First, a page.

It’s been heavily debated as to who the best young quarterback in the league is, with Marcus Mariota, Jameis Winston, Derek Carr, and Dak Prescott generally are in these debates. With so many different answers, no one’s really agreed on who the top dog is.

You’ve already seen my answer by clicking this article.

Marcus Mariota is a sensation. Through two years in the NFL, he’s evolved into one of the game’s great quarterbacks, becoming someone who has not only met his potential, but exceeded it. Though his 2016 season ended like the last with an injury, Mariota established himself as one of the league’s young stars, and because of him many have predicted that the Tennessee Titans would clinch the AFC South in 2017.

At 23 years of age, few quarterbacks in the league have progressed as quickly as Mariota has. He has traits that future Hall of Fame veterans have in just two years of experience, and is ahead of the curve against his peers.

For this article, I will explain what makes Marcus Mariota stand out as the game’s best young quarterback, then explain why I think he has the edge over Winston, Carr, and Prescott. So let’s get this started.

 

What Makes Marcus Mariota Stand Out

Mariota’s 61.6 career completion percentage is misleading. He plays in a vertical offense that doesn’t fit his skill set, calling for many downfield passes instead of a heavy focus on the short/intermediate range, which is where he’s truly dangerous.

Mariota is the one of the most accurate passers in the league. He’s capable of threading the needle into tight windows with relative ease, and he expanded upon this in his sophomore year.

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Mariota’s arm talent does not stand out, but to make up for it, he has a quick, smooth release that has the ball seemingly out of his hand as soon as he plans to throw it. On this throw, Mariota does so as soon as he sees an opening. He is comfortable with throwing receivers open and doesn’t need them to create openings for him to release the ball, making him a master of controlling traffic.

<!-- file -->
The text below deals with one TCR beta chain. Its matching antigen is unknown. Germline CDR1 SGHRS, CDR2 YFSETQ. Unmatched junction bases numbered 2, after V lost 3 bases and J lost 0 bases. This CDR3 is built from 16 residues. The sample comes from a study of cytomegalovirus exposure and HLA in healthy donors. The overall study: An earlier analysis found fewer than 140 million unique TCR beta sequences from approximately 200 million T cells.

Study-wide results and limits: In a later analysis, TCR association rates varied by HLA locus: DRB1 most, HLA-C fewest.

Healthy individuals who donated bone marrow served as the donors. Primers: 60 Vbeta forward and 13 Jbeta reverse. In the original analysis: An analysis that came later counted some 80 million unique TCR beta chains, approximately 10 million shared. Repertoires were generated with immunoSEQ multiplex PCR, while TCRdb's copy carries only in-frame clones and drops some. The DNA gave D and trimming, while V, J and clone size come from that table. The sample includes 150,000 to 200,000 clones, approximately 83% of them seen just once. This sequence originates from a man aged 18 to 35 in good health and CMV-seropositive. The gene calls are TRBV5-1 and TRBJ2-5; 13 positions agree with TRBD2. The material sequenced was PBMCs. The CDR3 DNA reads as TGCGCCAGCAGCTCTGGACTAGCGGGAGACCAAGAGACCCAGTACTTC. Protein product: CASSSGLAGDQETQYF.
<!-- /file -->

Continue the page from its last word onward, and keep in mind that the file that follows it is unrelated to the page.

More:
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Of any quarterback I’ve ever watched, Marcus Mariota goes through his reads the quickest. His process in this stage is not human, as he’ll cycle through his reads at lightspeed until he finds the most comfortable route. On the above play after moving out of the pocket, Mariota cycles through his reads in just 2 seconds before finding a guy he consider open. He makes a perfect throw without breaking a sweat. It’s like how Tom Brady is able to pick apart the open receiver with the flip of a switch, though Mariota has more athleticism and can do this on the fly.

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Mariota also has the ability of Philip Rivers to manage the pocket under pressure. He’s often stereotyped as a scrambling quarterback when he’s the exact opposite, and that comes from playing in a “spread offense” in Oregon. Sure, he had plenty of running plays, but also show cased in that offense that he was a pocket passer with a cool, collective poise.

Like Rivers, Mariota has a quick throwing motion and can handle pressure without altering his mechanics. Above, the Titans’ offensive line doesn’t pick up pressure, and the QB is surrounded by swarming defenders. An experienced QB under pressure would be able to make this issue secondary and focus on the task of completing a pass. Mariota doesn’t flinch at all, and his pass makes it to his receiver just before he’s hit.

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Continuing a look at him under pressure, the play above is terrific on the part of Mariota. He simultaneously sees a defender about to smash him and DeMarco Murray open. Keeping his eyes up, he evades the defender at the right time and fires to Murray in a spot where the guy guarding him can’t reach because of where his momentum is carrying him. The touchdown pass as a result is perfect.